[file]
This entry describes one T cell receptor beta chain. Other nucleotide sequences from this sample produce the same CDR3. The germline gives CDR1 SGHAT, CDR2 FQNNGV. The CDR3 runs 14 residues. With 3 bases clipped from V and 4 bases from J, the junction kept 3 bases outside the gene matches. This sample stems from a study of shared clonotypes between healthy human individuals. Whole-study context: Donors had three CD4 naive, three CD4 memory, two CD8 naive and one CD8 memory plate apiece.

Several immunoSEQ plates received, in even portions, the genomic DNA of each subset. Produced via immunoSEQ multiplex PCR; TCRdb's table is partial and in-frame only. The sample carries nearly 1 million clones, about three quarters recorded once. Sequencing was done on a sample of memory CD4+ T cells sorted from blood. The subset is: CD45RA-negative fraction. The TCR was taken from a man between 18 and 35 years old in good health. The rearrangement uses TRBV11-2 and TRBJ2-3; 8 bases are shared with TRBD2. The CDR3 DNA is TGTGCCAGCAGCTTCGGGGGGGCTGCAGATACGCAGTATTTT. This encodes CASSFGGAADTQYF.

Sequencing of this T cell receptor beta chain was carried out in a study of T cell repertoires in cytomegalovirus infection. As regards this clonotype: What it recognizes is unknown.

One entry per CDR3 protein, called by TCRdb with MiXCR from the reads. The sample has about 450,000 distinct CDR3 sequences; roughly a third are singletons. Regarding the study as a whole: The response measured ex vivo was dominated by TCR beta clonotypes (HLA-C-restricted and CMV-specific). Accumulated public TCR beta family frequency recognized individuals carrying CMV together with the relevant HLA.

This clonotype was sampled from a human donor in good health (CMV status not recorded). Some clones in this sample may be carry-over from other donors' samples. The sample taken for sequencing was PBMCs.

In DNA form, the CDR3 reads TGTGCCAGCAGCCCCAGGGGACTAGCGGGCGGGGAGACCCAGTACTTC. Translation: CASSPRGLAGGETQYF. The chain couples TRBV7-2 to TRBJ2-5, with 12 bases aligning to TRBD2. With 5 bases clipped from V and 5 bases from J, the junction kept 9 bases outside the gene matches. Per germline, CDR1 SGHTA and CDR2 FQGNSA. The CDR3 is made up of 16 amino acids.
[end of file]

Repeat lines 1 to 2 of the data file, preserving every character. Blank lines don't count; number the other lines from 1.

This entry describes one T cell receptor beta chain. Other nucleotide sequences from this sample produce the same CDR3. The germline gives CDR1 SGHAT, CDR2 FQNNGV. The CDR3 runs 14 residues. With 3 bases clipped from V and 4 bases from J, the junction kept 3 bases outside the gene matches. This sample stems from a study of shared clonotypes between healthy human individuals. Whole-study context: Donors had three CD4 naive, three CD4 memory, two CD8 naive and one CD8 memory plate apiece.

Several immunoSEQ plates received, in even portions, the genomic DNA of each subset. Produced via immunoSEQ multiplex PCR; TCRdb's table is partial and in-frame only. The sample carries nearly 1 million clones, about three quarters recorded once. Sequencing was done on a sample of memory CD4+ T cells sorted from blood. The subset is: CD45RA-negative fraction. The TCR was taken from a man between 18 and 35 years old in good health. The rearrangement uses TRBV11-2 and TRBJ2-3; 8 bases are shared with TRBD2. The CDR3 DNA is TGTGCCAGCAGCTTCGGGGGGGCTGCAGATACGCAGTATTTT. This encodes CASSFGGAADTQYF.